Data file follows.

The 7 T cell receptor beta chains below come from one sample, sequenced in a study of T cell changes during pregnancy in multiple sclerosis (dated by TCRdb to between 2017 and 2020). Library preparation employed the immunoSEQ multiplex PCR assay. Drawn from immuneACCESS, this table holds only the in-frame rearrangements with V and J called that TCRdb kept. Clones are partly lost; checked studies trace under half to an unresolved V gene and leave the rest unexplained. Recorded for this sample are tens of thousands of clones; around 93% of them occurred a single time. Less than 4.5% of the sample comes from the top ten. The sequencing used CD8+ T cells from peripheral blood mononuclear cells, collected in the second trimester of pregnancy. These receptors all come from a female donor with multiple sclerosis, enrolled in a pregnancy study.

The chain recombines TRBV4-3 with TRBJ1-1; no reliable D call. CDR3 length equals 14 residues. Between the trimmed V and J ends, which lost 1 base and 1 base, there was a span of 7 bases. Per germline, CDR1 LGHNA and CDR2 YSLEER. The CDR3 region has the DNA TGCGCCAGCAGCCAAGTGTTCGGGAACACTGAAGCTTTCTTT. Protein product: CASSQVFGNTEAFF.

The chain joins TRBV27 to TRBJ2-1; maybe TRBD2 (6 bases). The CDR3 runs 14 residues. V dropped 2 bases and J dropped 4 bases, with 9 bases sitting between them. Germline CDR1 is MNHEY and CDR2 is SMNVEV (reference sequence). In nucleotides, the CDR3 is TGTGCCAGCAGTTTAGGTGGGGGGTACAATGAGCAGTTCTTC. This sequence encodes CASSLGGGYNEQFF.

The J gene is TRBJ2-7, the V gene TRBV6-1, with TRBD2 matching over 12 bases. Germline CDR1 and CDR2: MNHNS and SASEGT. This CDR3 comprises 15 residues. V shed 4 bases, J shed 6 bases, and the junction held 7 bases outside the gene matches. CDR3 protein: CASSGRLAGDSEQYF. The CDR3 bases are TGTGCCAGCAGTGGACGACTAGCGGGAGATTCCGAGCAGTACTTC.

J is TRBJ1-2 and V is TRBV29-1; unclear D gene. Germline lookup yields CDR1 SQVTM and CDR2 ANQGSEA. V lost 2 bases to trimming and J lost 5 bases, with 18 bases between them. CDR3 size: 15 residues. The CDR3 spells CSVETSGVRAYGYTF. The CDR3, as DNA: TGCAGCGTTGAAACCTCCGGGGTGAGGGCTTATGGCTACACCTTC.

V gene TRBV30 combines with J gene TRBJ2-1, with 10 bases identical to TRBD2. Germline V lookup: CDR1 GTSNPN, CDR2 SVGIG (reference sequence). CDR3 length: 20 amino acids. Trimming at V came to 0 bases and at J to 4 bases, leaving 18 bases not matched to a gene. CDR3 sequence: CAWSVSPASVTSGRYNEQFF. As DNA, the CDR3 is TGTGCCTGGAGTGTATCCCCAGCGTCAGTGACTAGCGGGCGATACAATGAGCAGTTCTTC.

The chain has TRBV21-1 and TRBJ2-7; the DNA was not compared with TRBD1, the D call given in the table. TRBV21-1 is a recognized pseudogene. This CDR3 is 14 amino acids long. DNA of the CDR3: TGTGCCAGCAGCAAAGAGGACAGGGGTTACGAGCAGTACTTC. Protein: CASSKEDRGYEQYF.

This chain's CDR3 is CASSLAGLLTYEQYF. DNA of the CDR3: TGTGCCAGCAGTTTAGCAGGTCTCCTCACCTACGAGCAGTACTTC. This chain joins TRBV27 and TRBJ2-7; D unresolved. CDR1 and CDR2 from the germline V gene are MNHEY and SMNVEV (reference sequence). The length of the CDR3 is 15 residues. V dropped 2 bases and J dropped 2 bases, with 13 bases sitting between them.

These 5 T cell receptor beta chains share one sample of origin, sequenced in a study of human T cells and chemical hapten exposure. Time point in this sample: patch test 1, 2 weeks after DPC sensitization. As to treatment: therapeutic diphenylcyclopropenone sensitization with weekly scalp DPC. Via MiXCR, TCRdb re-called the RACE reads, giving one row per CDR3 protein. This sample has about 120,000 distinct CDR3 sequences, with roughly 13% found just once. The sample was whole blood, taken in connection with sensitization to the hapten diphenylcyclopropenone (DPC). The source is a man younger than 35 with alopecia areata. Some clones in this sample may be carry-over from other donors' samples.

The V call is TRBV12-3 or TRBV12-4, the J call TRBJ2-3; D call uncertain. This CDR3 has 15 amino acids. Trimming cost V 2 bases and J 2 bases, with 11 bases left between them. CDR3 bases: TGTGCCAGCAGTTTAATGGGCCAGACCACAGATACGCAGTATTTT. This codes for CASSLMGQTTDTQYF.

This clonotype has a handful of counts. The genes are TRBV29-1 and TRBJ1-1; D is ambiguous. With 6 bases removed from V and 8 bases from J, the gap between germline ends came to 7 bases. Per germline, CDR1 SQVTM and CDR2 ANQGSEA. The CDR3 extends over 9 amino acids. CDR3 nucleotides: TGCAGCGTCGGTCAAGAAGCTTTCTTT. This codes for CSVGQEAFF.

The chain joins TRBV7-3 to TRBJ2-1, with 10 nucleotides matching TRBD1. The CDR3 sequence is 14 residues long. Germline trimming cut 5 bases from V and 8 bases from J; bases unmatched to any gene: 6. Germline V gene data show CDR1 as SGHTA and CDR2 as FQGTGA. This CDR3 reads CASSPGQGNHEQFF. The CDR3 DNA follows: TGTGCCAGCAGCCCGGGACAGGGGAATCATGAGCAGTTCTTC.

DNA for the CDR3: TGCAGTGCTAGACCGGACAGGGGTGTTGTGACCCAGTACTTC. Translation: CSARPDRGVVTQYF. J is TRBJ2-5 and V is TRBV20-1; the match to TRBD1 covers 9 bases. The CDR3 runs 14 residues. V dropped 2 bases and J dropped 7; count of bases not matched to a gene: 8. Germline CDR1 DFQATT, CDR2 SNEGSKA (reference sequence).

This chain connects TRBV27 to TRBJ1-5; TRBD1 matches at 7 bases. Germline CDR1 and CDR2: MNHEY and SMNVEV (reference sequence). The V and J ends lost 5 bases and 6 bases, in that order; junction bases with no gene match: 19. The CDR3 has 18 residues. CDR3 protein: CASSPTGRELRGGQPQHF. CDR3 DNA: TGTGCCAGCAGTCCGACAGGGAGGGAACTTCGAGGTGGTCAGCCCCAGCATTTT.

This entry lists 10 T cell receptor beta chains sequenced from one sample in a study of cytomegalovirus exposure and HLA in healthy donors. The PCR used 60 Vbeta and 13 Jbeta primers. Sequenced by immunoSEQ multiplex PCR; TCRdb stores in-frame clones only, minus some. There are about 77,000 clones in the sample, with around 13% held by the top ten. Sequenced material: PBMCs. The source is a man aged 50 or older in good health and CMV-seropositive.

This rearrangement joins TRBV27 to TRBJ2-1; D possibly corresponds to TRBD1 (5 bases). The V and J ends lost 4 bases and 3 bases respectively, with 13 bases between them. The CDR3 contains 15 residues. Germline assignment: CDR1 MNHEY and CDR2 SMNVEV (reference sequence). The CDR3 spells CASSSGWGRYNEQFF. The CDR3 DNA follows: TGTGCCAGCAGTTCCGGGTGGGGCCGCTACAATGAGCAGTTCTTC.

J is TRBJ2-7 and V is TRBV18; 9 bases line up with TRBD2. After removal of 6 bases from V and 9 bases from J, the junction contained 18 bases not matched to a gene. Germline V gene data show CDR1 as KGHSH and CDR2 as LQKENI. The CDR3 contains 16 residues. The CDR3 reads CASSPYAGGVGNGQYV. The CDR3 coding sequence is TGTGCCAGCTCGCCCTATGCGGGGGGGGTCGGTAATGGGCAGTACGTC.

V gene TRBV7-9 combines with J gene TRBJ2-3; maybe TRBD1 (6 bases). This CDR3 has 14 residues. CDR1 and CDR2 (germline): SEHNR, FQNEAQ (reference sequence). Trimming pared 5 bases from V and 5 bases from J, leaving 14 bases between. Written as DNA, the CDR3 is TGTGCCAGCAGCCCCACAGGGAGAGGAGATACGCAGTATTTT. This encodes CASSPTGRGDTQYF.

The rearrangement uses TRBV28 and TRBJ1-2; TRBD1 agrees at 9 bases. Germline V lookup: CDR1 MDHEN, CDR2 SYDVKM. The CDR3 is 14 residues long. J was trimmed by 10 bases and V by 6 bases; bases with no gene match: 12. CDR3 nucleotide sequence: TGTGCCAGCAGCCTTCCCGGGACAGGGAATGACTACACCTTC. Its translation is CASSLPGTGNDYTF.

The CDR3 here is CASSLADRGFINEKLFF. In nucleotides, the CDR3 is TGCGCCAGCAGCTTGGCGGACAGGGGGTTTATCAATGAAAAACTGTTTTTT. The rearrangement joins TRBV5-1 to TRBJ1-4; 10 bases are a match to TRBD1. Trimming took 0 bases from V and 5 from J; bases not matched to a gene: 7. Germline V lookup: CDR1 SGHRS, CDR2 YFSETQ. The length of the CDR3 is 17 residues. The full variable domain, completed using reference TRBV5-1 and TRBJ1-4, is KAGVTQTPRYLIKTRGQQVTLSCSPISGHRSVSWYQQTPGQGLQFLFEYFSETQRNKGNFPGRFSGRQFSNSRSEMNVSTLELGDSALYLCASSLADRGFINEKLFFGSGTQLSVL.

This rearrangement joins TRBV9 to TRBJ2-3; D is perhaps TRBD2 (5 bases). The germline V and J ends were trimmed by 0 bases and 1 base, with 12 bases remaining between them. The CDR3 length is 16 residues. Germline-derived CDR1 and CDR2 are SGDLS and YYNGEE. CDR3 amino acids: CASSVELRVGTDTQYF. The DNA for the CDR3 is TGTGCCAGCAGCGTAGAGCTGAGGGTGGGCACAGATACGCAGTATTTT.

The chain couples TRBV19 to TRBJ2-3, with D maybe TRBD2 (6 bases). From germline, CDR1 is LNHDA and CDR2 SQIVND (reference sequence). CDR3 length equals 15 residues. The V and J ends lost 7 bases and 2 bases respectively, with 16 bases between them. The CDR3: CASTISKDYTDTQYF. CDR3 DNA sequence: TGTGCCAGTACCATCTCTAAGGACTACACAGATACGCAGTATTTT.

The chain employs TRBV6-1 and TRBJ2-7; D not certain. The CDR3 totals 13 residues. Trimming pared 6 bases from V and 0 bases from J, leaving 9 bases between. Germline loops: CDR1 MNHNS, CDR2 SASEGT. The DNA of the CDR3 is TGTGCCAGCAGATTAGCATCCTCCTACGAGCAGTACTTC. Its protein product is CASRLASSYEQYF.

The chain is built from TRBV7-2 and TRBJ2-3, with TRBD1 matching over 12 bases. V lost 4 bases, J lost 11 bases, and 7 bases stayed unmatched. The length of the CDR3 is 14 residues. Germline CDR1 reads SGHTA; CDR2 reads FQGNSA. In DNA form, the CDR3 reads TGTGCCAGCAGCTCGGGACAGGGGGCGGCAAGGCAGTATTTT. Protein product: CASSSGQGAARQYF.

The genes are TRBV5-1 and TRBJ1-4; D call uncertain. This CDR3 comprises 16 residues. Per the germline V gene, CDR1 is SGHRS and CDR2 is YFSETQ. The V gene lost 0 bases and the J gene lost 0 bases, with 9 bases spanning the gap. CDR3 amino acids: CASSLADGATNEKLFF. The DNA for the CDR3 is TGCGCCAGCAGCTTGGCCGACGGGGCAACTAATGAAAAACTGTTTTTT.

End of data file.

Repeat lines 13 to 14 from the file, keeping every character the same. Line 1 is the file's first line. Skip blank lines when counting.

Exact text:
DNA for the CDR3: TGCAGTGCTAGACCGGACAGGGGTGTTGTGACCCAGTACTTC. Translation: CSARPDRGVVTQYF. J is TRBJ2-5 and V is TRBV20-1; the match to TRBD1 covers 9 bases. The CDR3 runs 14 residues. V dropped 2 bases and J dropped 7; count of bases not matched to a gene: 8. Germline CDR1 DFQATT, CDR2 SNEGSKA (reference sequence).

This chain connects TRBV27 to TRBJ1-5; TRBD1 matches at 7 bases. Germline CDR1 and CDR2: MNHEY and SMNVEV (reference sequence). The V and J ends lost 5 bases and 6 bases, in that order; junction bases with no gene match: 19. The CDR3 has 18 residues. CDR3 protein: CASSPTGRELRGGQPQHF. CDR3 DNA: TGTGCCAGCAGTCCGACAGGGAGGGAACTTCGAGGTGGTCAGCCCCAGCATTTT.